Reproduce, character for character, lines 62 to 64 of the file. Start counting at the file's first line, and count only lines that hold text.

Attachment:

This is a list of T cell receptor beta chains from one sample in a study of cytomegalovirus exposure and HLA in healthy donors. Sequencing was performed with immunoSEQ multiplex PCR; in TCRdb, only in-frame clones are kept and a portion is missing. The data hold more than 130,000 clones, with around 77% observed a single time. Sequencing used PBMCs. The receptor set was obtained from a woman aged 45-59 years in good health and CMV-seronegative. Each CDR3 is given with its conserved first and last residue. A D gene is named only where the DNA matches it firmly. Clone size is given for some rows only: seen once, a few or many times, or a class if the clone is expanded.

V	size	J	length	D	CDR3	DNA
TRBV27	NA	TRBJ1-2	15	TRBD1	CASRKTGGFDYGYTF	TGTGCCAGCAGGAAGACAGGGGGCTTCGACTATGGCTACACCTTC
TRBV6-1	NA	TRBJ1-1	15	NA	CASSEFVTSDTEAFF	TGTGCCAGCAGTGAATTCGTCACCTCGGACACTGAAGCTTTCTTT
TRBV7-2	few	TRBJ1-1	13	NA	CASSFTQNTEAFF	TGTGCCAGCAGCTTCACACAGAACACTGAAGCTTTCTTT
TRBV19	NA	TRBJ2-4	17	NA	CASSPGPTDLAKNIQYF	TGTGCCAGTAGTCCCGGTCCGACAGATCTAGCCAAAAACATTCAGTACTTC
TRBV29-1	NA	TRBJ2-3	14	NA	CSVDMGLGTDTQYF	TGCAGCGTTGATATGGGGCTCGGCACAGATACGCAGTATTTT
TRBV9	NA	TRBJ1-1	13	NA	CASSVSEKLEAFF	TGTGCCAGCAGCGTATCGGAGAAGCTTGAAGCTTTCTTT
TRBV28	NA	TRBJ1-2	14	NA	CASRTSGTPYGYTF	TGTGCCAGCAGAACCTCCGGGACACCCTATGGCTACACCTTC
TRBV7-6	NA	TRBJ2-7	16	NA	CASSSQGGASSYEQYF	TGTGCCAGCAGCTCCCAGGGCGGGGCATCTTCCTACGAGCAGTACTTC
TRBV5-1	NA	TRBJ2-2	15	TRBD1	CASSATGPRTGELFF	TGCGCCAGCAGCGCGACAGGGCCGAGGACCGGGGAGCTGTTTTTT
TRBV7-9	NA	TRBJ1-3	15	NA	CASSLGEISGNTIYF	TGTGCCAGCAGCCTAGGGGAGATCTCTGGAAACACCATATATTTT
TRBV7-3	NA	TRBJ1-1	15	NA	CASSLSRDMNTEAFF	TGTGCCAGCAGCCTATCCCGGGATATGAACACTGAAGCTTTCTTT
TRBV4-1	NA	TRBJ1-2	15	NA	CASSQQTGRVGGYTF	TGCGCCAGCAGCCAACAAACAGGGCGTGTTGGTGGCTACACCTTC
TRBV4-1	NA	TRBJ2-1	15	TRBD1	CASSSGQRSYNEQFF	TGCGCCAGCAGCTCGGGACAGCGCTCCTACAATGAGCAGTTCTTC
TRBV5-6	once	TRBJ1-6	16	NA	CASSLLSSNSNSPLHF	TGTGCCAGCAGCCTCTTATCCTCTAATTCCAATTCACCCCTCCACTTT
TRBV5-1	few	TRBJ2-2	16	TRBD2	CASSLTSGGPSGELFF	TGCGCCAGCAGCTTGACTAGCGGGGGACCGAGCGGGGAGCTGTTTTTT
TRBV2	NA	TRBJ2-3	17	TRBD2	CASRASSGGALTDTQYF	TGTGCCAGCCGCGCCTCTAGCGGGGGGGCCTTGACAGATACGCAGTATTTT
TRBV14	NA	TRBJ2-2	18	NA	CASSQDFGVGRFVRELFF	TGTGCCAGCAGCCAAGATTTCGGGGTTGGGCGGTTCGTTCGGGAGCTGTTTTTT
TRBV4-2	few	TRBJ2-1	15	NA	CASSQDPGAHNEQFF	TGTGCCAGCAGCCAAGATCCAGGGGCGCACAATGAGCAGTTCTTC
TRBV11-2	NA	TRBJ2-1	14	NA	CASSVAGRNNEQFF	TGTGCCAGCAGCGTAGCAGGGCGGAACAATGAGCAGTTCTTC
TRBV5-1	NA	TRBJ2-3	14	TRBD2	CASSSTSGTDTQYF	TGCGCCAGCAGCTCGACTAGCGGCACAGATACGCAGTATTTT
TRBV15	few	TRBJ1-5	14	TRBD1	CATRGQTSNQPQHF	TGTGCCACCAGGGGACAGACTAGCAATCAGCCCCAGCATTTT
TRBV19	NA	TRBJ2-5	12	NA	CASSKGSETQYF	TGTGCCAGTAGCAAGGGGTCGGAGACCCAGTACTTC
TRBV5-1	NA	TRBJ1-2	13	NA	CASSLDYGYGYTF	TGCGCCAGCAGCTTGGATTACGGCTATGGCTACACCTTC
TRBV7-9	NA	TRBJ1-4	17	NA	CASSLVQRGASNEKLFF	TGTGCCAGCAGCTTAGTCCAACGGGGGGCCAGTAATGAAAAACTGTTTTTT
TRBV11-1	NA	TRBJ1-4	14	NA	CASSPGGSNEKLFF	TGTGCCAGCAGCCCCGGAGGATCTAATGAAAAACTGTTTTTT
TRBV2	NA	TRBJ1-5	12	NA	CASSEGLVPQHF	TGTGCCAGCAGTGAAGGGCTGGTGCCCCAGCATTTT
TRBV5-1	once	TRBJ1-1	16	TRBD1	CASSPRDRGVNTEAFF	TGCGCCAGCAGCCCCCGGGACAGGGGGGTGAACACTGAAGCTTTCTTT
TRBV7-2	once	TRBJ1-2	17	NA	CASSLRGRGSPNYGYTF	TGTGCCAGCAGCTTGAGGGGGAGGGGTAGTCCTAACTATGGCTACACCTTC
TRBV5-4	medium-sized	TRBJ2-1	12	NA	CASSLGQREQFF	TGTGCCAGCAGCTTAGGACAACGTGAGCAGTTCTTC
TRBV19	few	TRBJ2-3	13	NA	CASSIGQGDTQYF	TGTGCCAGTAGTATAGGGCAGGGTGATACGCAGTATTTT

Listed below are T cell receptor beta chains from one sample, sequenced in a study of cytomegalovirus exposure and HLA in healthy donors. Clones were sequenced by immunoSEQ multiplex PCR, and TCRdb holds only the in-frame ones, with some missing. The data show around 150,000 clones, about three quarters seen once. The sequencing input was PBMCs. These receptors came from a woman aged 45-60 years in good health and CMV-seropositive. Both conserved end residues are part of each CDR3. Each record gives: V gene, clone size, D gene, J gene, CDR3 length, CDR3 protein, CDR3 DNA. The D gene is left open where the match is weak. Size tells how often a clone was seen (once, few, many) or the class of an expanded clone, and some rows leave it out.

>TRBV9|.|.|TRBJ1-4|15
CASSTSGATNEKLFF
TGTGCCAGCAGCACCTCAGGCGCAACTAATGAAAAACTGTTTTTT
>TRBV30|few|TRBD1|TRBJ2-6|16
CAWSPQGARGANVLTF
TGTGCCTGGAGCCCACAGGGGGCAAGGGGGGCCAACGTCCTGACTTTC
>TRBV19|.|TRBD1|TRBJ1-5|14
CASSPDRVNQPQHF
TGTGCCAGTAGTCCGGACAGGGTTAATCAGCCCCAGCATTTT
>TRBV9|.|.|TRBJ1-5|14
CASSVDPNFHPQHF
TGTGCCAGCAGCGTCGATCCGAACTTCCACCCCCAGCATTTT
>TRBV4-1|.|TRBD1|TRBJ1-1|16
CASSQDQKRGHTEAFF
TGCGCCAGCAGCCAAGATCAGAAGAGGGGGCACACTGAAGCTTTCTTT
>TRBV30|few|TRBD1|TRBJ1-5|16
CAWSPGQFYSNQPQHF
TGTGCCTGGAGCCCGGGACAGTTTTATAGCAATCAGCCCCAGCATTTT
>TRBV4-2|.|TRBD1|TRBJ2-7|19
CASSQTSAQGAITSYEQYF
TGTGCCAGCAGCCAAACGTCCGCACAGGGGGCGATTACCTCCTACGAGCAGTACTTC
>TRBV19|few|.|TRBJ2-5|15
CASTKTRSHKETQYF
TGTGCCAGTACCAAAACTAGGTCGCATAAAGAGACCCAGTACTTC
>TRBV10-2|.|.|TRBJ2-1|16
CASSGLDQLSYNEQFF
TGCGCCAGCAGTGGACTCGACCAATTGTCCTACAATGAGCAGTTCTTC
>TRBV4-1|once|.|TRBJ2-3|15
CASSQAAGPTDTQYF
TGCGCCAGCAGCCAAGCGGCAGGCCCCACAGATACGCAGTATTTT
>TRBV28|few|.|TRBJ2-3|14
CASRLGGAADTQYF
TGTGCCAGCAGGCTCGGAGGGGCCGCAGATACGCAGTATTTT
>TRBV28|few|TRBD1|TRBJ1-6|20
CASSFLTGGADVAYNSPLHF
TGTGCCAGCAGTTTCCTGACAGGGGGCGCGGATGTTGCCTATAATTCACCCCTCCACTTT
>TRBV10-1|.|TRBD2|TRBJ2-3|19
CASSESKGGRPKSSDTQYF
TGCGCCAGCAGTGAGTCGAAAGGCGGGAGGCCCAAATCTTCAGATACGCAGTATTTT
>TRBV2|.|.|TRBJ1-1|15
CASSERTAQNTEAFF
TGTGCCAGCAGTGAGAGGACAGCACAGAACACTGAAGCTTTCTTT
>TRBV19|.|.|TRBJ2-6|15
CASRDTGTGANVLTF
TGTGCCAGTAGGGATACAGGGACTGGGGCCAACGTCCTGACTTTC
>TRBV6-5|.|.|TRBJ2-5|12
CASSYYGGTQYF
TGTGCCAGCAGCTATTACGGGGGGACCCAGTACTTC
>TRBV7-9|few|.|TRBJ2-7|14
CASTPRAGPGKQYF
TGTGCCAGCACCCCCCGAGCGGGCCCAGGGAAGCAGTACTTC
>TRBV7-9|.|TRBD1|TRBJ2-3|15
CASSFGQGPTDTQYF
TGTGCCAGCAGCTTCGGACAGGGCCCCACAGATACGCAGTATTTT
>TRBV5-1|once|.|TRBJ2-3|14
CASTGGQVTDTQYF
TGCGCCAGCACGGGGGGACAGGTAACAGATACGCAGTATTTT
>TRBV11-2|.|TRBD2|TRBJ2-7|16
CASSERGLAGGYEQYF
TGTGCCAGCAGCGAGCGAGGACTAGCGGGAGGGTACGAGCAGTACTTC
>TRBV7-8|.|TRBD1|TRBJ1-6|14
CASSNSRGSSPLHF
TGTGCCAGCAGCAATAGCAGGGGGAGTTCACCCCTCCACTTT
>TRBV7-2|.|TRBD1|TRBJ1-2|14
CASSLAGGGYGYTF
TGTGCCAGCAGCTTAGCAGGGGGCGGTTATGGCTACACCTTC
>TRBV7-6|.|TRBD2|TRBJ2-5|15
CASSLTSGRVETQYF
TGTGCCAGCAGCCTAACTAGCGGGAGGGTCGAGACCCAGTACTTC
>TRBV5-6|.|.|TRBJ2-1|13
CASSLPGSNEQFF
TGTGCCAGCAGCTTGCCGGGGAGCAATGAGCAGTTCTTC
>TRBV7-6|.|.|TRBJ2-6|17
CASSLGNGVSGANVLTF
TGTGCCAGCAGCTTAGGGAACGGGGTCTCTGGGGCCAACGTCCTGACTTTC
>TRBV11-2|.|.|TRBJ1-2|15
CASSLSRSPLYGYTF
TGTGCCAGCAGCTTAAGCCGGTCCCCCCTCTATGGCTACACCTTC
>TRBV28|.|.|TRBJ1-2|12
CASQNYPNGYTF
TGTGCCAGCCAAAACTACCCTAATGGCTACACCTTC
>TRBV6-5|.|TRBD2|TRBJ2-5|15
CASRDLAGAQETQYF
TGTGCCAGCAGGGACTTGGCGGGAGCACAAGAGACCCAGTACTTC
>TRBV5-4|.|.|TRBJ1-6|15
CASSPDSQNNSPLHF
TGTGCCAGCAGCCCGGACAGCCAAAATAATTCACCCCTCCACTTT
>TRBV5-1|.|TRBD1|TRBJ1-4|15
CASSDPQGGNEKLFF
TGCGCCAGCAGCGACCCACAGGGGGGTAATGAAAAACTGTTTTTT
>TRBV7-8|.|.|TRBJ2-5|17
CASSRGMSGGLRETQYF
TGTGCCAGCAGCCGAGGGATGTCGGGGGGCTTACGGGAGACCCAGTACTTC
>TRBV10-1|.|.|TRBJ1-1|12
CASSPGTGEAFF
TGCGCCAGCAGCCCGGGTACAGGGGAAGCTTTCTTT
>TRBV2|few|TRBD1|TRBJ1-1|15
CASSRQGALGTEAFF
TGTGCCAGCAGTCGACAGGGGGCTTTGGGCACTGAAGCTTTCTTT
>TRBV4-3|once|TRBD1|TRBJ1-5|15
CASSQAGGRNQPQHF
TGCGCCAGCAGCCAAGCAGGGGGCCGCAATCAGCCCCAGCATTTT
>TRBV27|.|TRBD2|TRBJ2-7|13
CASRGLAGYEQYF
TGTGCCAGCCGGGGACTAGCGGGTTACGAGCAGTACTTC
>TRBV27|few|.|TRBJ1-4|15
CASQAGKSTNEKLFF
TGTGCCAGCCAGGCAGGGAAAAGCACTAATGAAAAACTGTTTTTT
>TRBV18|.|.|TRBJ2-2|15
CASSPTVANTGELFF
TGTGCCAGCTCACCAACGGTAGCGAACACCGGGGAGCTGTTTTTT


CASSQAAGPTDTQYF
TGCGCCAGCAGCCAAGCGGCAGGCCCCACAGATACGCAGTATTTT
>TRBV28|few|.|TRBJ2-3|14